COMMENT: Platform - Winners aren’t necessarily the most deserving Glitzy industry awards reward big budgets and high profiles, but where are the prizes for longevity and originality, asks Joanne Milroy.

’A campaign associated with a new product launch is probably a less arduous challenge than changing public opinion about the reputation of an old established organisation,’suggested the publicity blurb of the Marketing/PRCA, PR Effectiveness Awards.

’A campaign associated with a new product launch is probably a less

arduous challenge than changing public opinion about the reputation of

an old established organisation,’suggested the publicity blurb of the

Marketing/PRCA, PR Effectiveness Awards.



While I applaud the awards - particularly that bit about

’effectiveness’, I can’t agree wholeheartedly with the statement.



Just about every PR practitioner I know has sat in a room with either a

prospect or an existing client and been asked to launch or achieve

coverage for a new product which, in essence, represents a marginal

change in a marginal market place.



’We want fabulous coverage for our marvellous widget’, the cry goes

up.



This is a real challenge. In comparison revamping the image of the

Mothers’ Union, the Women’s Institute or Help the Aged sounds like a

piece of cake. PR is so often about the perverse, the quirky. The fact

you are revamping the Mother’s Union is a story in itself.



Generic and ’good cause’ entries often fare well in industry

honours.



This is great but these sorts of campaigns frequently benefit from a

higher degree of residual interest from the media and the public. The

new breakfast cereal, the slightly different variant of a fizzy drink,

the new motor model with just one or two new features - are often the

more testing briefs.



I believe awards make a very valid contribution to our industry and

offer a vital showcase. However, I would like to suggest some

alternative award categories - to truly reflect some of the ultimate

challenges all of us have been presented with at sometime or other.



The Successful Second Year Award, for instance. The campaign launch may

have been fabulous (possibly even award winning), but reinvigorating the

message and keeping up the momentum is an equal task.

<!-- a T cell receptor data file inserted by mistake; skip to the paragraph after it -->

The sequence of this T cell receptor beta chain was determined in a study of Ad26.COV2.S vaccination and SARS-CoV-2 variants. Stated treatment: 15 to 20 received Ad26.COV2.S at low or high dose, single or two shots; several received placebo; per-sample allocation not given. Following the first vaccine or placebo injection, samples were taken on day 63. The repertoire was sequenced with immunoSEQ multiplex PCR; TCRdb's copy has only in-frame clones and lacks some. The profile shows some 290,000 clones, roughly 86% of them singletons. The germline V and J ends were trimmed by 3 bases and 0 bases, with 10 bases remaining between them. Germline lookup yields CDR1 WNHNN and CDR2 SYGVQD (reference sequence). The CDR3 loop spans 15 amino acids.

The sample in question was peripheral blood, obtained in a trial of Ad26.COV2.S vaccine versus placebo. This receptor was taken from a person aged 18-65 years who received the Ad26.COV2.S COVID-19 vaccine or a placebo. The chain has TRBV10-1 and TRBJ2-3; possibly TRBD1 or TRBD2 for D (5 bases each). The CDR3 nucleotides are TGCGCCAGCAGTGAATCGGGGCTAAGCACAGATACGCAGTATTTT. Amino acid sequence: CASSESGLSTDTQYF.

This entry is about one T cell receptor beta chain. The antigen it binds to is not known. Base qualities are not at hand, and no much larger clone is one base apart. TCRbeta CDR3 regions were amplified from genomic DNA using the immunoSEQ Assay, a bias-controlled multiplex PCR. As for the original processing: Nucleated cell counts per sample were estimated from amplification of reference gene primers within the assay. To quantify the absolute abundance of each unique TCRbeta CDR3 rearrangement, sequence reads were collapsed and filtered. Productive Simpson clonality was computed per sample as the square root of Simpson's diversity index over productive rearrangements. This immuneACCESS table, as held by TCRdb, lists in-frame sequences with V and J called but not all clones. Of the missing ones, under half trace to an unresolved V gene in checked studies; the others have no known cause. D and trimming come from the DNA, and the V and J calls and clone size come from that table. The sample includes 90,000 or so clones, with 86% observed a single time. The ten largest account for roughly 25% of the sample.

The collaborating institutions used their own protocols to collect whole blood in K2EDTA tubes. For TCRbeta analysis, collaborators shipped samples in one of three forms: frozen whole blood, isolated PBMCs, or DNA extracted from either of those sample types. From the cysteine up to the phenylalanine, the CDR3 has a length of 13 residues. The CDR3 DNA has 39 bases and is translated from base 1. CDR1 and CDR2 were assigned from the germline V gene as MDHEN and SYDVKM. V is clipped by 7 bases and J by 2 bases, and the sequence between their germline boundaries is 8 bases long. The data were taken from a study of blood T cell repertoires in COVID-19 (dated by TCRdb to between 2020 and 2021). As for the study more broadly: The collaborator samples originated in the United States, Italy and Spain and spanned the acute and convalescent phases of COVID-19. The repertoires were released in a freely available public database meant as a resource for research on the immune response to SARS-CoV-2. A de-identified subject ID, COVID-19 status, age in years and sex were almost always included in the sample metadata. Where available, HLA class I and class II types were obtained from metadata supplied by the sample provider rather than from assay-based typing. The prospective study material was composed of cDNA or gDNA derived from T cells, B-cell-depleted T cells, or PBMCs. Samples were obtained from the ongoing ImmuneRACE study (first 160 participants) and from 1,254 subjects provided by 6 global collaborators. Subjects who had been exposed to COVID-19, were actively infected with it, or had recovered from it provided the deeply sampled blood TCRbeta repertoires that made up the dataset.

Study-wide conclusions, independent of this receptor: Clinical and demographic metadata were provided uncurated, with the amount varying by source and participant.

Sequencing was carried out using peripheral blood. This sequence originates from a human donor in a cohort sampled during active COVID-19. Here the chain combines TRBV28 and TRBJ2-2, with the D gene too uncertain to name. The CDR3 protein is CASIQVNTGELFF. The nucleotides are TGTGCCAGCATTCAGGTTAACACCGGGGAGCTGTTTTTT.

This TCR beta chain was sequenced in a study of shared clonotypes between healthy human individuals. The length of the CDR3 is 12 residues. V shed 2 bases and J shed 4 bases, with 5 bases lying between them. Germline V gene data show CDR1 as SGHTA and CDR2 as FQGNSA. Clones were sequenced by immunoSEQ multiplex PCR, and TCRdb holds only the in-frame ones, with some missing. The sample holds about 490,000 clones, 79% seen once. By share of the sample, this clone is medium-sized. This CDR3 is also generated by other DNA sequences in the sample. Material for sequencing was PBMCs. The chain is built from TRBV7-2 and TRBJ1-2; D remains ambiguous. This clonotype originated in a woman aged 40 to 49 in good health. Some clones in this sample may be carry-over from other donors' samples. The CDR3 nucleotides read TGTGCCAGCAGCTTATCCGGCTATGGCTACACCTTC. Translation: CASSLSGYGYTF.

And what about in the years after that? So often the focus of awards is

on short, sharp, shock campaigns, not hardworking, long-running

programmes that succeed because of the commitment and creativity of the

consultancy over years and sometimes, decades.



Of course, such campaigns don’t usually excel in the sex appeal

stakes.



There are other reasons, I think, why there is a tendency for them not

to appear on the honours board. One is that such programmes don’t

usually have the neat beginning, middle and end so beloved of case study

writers.



If only communications were that tidy.



Also, sadly, we now live in world where short termism reigns. Quick ’in’

and ’out’ saturation campaigns seem to be the vogue, even if they are

not always the most strategically effective.



Specialism is growing in the industry but I do think that some of the

best campaigns involve work across all the divisions of full service

agencies.



Very few awards provide a suitable category for such a

multi-disciplinary, integrated approach.



Finally the award for campaigns with the Least Promising Support

Props.



Last year’s PRCA Awards were a case in point. While I don’t doubt the

professionalism and competence of all the winners, some had been handed

some pretty juicy goods: the first ever football investment trust; a TV

advertising icon in the shape of a fluffy puppy, and the UK’s largest

ever TV sponsorship, to name but a few.



They were all fabulous campaigns, but we should be honouring the

campaigns where real originality and ingenuity have won the day. These

are the clients, issues and products that really test a PR person’s

skills set.



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